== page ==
Letters from Lodi
An insightful and objective look at viticulture and winemaking from the Lodi
Appellation and the growers and vintners behind these crafts. Told from the
perspective of multi-award winning wine journalist, Randy Caparoso.
The mystery of Zinfandel, part 1: a plot as thick as the wine
For the longest time, Zinfandel was known as California's "mystery grape." It has also been long considered an “all-American” varietal; since as far as anyone knew, Zinfandel wasn't grown anywhere else in the world. Make that “all-California,” because virtually all of it is grown in the state of California – and most of that, in the American Viticultural Area of Lodi.
Whatever the case may be, America loves Zinfandel – whether it is made into a light, fizzy, fruity pink wine (i.e. White Zinfandel), or a moderate to humongously full, thick, lip-smacking red wines. This black skinned grape is successfully cultivated up and down the state, from the warm regions of the Central Valley to the windy, bone chilling ridgetops of Mendocino.
Zinfandel has long been considered a uniquely American wine because nowhere else in the world has it been produced with so much success. Since the mid-1800s, when it was first established as one of California’s dominant grapes, growers have known that Zinfandel originated from the same European family of grapes, called Vitis vinifera, to which varieties like Chardonnay, Cabernet Sauvignon, Riesling and Pinot Noir also belong. But for most of the past century, no one knew exactly from which part of Europe Zinfandel originated.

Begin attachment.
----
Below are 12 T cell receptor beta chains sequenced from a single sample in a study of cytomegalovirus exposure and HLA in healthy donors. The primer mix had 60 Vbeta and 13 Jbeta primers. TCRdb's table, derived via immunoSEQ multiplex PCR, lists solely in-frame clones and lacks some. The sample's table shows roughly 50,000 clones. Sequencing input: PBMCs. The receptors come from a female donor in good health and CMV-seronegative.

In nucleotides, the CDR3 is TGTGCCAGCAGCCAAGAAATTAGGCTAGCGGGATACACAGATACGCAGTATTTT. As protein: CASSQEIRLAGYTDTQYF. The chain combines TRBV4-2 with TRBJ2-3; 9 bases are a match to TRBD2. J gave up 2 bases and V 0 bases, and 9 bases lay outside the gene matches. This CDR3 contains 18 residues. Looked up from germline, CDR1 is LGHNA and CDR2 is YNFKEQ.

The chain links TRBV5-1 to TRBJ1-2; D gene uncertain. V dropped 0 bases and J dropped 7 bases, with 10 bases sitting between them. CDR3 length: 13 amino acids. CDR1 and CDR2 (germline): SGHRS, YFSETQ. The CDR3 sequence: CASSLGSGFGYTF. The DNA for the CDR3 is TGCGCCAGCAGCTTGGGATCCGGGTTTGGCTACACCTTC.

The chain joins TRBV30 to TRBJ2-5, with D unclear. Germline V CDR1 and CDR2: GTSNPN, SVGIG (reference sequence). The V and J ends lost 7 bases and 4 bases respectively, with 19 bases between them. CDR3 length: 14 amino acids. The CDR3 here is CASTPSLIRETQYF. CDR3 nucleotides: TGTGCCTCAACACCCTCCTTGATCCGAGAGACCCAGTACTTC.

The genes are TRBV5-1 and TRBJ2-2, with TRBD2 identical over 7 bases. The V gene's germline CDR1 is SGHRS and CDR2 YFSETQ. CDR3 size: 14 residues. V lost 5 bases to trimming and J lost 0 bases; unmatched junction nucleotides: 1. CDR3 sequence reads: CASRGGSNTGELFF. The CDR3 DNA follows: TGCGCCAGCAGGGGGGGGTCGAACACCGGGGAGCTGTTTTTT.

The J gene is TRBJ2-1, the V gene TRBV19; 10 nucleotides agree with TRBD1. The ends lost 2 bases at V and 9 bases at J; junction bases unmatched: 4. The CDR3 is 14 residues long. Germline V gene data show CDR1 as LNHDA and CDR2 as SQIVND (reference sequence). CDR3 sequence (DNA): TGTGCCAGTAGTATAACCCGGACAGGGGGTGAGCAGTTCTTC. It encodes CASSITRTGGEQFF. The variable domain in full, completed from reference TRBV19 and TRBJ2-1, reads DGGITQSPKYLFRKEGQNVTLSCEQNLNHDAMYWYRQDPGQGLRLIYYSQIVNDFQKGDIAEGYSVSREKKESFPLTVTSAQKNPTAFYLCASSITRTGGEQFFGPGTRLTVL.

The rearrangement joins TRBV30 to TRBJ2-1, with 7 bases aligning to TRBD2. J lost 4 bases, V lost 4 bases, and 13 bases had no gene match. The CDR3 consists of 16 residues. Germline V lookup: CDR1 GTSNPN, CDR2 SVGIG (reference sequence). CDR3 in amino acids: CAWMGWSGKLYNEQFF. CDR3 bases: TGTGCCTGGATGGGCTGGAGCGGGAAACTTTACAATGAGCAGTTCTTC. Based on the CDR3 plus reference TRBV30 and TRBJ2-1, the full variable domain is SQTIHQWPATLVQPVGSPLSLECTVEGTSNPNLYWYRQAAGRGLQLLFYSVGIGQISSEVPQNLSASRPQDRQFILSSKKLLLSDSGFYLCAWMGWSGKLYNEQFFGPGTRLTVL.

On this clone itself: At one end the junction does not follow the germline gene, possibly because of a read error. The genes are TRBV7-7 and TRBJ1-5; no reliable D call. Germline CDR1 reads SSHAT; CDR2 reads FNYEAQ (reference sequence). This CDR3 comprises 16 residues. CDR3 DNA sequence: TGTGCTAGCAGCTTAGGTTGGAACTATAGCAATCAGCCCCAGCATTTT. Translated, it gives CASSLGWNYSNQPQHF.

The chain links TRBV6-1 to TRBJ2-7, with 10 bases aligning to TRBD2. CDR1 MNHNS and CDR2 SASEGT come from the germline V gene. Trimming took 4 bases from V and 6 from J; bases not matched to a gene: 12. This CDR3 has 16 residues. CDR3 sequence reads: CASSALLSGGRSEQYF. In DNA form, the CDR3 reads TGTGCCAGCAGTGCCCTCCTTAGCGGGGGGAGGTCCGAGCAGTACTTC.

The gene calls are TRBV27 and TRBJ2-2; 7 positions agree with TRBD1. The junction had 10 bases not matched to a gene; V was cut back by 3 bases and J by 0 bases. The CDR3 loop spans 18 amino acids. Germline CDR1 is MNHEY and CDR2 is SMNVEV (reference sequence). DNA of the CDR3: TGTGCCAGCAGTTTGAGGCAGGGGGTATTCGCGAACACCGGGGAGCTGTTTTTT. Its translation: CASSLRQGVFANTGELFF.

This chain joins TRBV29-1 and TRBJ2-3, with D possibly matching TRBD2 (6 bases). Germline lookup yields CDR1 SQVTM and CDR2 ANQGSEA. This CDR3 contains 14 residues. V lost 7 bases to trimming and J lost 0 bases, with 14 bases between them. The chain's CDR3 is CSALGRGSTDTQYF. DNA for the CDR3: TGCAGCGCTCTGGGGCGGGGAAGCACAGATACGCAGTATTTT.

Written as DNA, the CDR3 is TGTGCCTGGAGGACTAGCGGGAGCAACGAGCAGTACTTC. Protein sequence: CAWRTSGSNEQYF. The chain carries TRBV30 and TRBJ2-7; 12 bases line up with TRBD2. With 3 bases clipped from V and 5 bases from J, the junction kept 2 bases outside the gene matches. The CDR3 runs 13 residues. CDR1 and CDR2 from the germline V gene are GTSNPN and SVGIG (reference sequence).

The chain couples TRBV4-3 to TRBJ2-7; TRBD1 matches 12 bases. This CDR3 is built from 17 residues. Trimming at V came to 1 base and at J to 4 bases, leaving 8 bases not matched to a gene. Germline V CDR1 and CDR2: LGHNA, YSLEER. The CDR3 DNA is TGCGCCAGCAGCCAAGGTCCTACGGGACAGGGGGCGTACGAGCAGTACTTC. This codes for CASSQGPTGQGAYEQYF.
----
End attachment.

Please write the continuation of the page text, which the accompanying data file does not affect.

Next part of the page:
During a visit to Italy in 1967, however, a U.C. Davis plant pathologist named Austin Goheen took note of a vine grown in Italy's Apulia region that bore an outward resemblance to Zinfandel. In Southern Italy, this grape was called Primitivo. But even in Apulia, Primitivo was largely unappreciated: at the time it was used primarily for anonymous blending into other red wines, mostly by wineries located in Northern Italy (similar to the way Lodi grown Zinfandel was historically used by wineries in Napa Valley and Sonoma County to bolster their wines).
Cuttings of Primitivo were brought back to the U.C. Davis for further study in 1968; and although the viticultural professors were fairly certain that Primitivo was the identical to California's Zinfandel, it was not until 1993 that DNA profiling techniques established this fact beyond a shadow of a doubt: Zinfandel and Primitivo are two clones of the same grape.
Ah, but it is here where the plot thickens, like a hefty bottle of Michael David's Earthquake Zinfandel. Initially, growers in Southern Italy told the American ampelographers (i.e. grapevine botanists) that Primitivo was a relatively new grape for Italy: probably first planted in Apulia in the mid- to late 1800s – that is, not much longer than in the U.S. However, more recent findings, as you can read on U.C. Davis' Foundation Plant Services Web site, are now indicating: The first recorded presence of the Primitivo grape in Italy was in Gioia del Colle, a small town in the Puglia region, around 1800. Still, the question remains: If Zinfandel/Primitivo did not originate in Apulia, where did it come from?